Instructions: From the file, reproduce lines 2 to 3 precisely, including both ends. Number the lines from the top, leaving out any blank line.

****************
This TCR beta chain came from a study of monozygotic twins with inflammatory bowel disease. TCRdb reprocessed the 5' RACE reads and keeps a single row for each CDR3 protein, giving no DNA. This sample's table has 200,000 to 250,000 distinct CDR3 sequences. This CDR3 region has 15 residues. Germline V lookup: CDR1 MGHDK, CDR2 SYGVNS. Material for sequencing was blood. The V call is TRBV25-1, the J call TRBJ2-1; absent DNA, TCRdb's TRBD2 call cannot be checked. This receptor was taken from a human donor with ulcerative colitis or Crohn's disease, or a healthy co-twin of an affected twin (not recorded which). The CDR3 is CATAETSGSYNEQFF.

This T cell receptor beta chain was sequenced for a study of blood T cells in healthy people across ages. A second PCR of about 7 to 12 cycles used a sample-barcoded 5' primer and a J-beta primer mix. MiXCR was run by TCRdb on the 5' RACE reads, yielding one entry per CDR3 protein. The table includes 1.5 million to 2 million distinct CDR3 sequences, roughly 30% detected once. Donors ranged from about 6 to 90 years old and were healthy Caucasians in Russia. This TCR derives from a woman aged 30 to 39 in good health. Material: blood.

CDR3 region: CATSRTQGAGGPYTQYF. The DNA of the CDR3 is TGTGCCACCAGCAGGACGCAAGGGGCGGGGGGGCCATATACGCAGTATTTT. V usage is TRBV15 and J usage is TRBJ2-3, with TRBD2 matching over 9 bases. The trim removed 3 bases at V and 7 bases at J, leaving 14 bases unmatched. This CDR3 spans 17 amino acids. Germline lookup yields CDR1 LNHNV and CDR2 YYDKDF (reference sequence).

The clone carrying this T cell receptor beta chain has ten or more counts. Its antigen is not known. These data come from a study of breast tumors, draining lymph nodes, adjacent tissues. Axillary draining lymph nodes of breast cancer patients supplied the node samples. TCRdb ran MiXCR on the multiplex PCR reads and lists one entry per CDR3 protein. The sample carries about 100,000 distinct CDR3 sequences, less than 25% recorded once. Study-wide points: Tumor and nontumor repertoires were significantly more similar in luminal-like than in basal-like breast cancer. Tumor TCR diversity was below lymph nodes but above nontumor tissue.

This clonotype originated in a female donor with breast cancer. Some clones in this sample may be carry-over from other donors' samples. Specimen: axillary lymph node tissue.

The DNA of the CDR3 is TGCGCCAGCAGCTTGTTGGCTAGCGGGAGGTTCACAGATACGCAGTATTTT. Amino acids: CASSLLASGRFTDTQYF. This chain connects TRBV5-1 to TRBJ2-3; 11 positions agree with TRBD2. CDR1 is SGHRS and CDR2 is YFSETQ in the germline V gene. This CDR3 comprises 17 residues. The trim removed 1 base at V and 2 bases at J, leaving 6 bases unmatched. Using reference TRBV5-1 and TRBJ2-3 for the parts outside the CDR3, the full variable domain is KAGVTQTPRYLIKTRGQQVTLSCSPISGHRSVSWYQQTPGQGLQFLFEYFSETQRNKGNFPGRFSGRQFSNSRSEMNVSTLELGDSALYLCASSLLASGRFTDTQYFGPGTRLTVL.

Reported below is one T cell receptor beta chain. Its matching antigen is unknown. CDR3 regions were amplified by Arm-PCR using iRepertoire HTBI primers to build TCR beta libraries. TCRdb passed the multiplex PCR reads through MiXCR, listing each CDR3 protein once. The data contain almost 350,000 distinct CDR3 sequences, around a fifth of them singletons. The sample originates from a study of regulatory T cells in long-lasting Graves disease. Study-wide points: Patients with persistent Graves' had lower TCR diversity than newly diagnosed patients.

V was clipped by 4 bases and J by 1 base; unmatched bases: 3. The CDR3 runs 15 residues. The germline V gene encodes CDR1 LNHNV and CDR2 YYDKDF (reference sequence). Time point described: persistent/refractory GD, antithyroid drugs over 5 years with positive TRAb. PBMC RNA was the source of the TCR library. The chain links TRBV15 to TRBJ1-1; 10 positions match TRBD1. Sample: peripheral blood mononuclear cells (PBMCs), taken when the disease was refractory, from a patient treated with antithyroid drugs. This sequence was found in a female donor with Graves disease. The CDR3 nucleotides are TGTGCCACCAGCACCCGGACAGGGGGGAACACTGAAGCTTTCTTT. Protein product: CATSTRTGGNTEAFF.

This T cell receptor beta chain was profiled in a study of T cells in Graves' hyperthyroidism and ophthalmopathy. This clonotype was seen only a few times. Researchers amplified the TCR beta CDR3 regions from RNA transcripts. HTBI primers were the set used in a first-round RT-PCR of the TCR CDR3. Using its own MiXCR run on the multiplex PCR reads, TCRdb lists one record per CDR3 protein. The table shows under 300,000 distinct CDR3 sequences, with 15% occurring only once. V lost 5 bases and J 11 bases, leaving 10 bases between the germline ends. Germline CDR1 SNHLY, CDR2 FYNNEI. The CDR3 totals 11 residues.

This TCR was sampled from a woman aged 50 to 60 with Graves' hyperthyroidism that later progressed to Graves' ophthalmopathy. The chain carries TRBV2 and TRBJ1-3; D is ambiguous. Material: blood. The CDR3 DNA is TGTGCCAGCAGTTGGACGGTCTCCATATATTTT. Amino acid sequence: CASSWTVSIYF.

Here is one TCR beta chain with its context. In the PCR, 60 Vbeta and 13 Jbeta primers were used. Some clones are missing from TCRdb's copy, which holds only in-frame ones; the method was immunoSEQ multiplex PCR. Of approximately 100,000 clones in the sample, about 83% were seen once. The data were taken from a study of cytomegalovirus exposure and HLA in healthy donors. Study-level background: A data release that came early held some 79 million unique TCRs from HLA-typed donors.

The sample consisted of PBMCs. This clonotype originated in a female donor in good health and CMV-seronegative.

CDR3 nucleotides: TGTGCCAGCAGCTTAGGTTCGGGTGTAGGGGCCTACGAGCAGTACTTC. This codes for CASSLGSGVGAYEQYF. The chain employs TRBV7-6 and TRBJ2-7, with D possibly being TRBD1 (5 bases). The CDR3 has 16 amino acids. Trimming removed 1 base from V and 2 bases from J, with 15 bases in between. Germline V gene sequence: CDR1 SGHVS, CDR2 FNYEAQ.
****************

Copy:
This T cell receptor beta chain was sequenced for a study of blood T cells in healthy people across ages. A second PCR of about 7 to 12 cycles used a sample-barcoded 5' primer and a J-beta primer mix. MiXCR was run by TCRdb on the 5' RACE reads, yielding one entry per CDR3 protein. The table includes 1.5 million to 2 million distinct CDR3 sequences, roughly 30% detected once. Donors ranged from about 6 to 90 years old and were healthy Caucasians in Russia. This TCR derives from a woman aged 30 to 39 in good health. Material: blood.

CDR3 region: CATSRTQGAGGPYTQYF. The DNA of the CDR3 is TGTGCCACCAGCAGGACGCAAGGGGCGGGGGGGCCATATACGCAGTATTTT. V usage is TRBV15 and J usage is TRBJ2-3, with TRBD2 matching over 9 bases. The trim removed 3 bases at V and 7 bases at J, leaving 14 bases unmatched. This CDR3 spans 17 amino acids. Germline lookup yields CDR1 LNHNV and CDR2 YYDKDF (reference sequence).